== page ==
Well, I came to the city… I was running from the past
My heart was bleeding… And it hurt my bones to laugh
A month in ICU. Yes, a month. That’s a long time for someone to need state-of-the-art life support. If you’re the one in and out of the coma, that time might pass unnoticed. But if you’re the one standing bedside, eternity passes between flashes of a blinking light on a machine. When it’s your partner of 35 years, your life together flashes before your eyes.
So I asked my friend if she wanted to come hang out with me for a little… just to get some relief from fluorescent lighting. She said she did need to get out of the hospital, and didn’t want to be home alone if they called. She said that once they got through shift change, and he was stable for the night, she would come. That was 6:30 pm. She arrived just after 11:00.
Stayed in the city…No exception to the rules, to the rule
He was born to love me… I was raised to be his fool, his fool
With old friends, no matter how much time has lapsed between visits, there’s no need to catch up. We know who we are. We are there for each other in that moment. We listen when the other needs to decompress.
She described her month – surgical procedures that went on for days, the barrage of “survival odds” given as a regular update, the staff telling her how worried they were for him, and how, in delirium, he had cried out for her for hours one night when she wasn’t there. And, after 36 days, how thankful she was to be still describing him in the present tense.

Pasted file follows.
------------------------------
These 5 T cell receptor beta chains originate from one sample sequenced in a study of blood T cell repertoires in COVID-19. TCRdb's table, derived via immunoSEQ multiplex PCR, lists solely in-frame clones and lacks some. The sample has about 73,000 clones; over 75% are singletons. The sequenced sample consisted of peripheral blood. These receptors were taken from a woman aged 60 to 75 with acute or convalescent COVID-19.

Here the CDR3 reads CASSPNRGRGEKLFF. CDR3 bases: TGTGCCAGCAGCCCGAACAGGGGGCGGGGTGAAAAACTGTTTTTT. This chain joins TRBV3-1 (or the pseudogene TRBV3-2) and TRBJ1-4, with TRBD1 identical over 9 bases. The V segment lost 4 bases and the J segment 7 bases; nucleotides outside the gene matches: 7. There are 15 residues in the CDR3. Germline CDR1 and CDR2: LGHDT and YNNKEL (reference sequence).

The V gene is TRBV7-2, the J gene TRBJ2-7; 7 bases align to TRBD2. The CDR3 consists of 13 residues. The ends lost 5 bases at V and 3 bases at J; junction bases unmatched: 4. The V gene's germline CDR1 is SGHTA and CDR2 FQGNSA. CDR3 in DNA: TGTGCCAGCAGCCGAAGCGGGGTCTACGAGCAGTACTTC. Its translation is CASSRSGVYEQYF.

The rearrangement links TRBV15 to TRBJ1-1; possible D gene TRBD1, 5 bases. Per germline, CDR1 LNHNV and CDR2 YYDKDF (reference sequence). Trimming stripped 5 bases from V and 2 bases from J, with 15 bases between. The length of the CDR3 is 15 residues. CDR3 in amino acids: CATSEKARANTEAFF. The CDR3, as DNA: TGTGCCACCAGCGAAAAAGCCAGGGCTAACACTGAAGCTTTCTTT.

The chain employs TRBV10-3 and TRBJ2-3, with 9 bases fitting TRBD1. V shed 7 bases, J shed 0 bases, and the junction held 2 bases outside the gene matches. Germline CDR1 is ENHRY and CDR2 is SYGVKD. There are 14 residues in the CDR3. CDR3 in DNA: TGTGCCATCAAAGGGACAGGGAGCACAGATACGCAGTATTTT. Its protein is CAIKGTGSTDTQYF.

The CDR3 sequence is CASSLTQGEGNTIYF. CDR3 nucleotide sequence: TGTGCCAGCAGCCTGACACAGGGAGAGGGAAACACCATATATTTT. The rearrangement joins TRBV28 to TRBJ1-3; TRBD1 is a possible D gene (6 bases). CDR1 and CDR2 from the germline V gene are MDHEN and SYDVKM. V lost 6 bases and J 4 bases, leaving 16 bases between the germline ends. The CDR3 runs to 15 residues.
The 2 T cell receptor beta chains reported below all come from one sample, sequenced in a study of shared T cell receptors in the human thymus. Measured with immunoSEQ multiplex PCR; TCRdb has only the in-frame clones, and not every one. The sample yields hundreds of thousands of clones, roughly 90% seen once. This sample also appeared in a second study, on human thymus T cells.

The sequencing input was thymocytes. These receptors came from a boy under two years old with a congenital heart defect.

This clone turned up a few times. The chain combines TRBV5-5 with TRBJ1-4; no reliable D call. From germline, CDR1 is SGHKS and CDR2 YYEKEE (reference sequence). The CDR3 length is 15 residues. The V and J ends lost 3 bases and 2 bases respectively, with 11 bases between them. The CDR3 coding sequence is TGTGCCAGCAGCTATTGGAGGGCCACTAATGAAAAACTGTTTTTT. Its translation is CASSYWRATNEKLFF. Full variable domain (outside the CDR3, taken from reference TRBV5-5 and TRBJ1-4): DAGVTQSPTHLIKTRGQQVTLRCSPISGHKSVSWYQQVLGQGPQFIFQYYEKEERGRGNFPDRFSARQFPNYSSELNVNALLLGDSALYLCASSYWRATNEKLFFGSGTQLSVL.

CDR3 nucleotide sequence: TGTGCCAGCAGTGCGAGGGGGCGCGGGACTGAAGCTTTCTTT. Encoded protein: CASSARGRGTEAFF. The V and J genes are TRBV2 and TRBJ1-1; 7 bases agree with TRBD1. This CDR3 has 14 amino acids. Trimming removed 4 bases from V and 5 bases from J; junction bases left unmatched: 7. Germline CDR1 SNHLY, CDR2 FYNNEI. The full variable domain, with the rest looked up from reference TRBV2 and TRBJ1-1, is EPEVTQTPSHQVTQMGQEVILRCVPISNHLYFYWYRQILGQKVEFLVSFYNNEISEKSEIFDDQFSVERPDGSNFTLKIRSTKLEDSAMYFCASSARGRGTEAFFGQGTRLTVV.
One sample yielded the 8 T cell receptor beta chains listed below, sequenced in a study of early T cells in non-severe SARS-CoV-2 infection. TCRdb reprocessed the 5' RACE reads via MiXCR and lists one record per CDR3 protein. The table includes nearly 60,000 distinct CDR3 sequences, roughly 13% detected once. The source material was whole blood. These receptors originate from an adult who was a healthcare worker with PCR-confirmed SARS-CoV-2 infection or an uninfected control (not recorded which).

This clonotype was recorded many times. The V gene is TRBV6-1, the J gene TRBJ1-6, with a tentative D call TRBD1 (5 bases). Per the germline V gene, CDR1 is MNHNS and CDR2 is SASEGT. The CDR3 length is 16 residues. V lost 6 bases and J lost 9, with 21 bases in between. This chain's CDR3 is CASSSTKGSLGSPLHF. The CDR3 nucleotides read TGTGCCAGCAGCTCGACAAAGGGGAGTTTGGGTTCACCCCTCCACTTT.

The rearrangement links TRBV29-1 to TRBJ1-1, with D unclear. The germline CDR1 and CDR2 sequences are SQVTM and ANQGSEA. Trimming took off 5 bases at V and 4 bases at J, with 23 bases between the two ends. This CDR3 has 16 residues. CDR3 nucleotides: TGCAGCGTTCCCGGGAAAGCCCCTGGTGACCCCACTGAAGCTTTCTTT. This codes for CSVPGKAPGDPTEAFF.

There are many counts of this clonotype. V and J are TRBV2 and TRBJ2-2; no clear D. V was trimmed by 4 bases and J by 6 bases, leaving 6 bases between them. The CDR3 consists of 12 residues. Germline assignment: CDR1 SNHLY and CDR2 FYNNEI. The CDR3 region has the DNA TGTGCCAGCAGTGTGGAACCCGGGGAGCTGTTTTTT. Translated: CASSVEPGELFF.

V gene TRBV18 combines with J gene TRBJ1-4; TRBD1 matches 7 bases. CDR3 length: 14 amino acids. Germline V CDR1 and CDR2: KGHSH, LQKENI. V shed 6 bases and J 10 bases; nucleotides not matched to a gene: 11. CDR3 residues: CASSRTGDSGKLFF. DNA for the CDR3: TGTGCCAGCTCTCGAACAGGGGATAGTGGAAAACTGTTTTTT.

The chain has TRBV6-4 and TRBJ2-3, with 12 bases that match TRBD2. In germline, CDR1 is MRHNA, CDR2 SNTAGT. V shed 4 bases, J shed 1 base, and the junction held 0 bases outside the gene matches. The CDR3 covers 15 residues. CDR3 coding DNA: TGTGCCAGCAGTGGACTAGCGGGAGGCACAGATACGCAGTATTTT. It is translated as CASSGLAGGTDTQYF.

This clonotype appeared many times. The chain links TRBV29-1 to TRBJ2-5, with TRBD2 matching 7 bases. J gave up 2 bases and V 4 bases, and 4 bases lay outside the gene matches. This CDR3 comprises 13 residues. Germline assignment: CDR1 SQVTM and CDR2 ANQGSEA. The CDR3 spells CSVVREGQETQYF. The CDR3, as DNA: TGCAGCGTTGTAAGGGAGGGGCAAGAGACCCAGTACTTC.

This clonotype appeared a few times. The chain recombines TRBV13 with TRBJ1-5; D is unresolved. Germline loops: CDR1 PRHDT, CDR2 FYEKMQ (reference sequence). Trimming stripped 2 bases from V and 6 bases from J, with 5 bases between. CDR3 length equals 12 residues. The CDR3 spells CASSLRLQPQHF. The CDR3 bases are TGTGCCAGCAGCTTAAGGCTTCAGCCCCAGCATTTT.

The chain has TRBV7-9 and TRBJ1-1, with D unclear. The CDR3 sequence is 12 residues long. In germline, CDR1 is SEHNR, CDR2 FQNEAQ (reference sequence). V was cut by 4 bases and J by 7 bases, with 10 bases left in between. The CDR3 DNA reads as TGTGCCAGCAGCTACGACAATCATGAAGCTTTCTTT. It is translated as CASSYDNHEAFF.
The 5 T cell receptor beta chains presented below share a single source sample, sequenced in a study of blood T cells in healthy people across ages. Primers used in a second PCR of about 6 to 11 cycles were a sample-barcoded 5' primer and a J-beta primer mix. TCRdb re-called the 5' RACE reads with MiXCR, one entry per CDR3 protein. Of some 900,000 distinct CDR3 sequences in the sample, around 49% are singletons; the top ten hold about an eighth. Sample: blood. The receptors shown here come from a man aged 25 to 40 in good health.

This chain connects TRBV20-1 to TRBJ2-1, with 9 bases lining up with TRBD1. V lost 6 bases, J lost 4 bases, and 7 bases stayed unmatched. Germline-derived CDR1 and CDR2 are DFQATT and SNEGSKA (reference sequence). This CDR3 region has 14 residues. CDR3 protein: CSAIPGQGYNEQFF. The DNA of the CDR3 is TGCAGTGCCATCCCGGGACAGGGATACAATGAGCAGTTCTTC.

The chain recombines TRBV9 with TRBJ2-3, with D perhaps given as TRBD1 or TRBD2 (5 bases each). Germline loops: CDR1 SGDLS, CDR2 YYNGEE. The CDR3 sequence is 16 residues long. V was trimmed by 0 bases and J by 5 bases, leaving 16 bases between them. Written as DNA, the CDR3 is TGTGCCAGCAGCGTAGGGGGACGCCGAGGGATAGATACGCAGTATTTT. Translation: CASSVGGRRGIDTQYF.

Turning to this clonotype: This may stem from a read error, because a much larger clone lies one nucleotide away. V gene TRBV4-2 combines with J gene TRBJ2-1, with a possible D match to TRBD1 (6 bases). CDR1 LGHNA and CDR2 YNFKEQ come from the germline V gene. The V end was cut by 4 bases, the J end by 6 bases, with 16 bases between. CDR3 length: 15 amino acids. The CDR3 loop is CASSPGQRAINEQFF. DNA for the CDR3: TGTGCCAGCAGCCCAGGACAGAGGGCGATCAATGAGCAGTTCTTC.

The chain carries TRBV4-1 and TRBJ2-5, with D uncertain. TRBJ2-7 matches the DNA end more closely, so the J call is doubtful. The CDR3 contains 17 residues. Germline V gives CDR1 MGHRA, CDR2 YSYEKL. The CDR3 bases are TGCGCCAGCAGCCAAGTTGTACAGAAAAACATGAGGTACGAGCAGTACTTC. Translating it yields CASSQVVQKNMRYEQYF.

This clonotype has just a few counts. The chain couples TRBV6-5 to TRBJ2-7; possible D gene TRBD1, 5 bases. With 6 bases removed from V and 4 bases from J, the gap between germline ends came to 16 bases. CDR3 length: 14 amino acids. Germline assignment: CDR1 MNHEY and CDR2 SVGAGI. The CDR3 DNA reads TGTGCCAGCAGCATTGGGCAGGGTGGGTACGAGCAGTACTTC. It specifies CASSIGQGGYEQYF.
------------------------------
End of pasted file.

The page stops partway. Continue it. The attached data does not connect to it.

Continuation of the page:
Walk that line, torn apart. Spend your whole life trying.
Ride that train, free your heart. It’s midnight up in Harlem.
I was glad she came. But exhausted the next day when she left. We had spent hours talking… questioning… hoping… praying. As we held hands and closed our eyes to say Good-bye, I felt all of the love I have for her and her family, and all of the light of my being move through us together as we asked for a miracle.
Afterward, I felt so drained from being so fully present for her that I needed to sleep. When I awoke, I went out for a walk around the pond. As I sat on the grass and kicked off my flip flops, I checked Facebook on my phone. Posted by a friend was a song – Midnight in Harlem. His suggestion was to let it “blend with you.”
I came to the river… And I took a look around
There were old man’s shoes. There were needles on the ground.
No more mysteries, baby. No more secrets, no more clues.
I took a deep breath and exhaled as the guitar started to twang and the audience cheered. The cymbals shivered as the railroad rhythm unfolded. My toe involuntarily started to keep the beat. As my shoulders rolled down and began to sway, I could feel the chords move me as the singer’s sultry voice reached out. I became aware of the grass under my feet and was transported to that summer concert amphitheater when the back-up singers stepped forward cooing.
The stars are out there. You can almost see the moon.
The streets are windy and the subway’s closing down.
Gonna carry this dream to the other side of town.
The warm summer breeze moved the grasses and the tall cattails in the marsh – in harmony to the rifts in the song. I could smell the muddy earth mixing with the sweet honeysuckle nearby. Red-wing blackbirds whistled and sparrows flitted, dipped and dived over the shallow water. I closed my eyes and breathed in the music just as I breathed in the air around me. A shiver ran up my spine as I totally absorbed all of the energy from the beauty of this moment… nature, music, poetry…knowing that the art of life is in the living of it and that the spirit is infinite and will bring you back from the edge of sadness to again feel the joy.
Walk that line, torn apart
Spend your whole life trying
Ride that train, free your heart
It’s midnight up in Harlem.
Many thanks to the artists: https://www.youtube.com/watch?v=7ubH7dLJJiE&list=FLv4ash5ErtR2eZM3Lu8PFxQ
It’s almost two years later… He is still with us. Miracles happen. Love is how they start.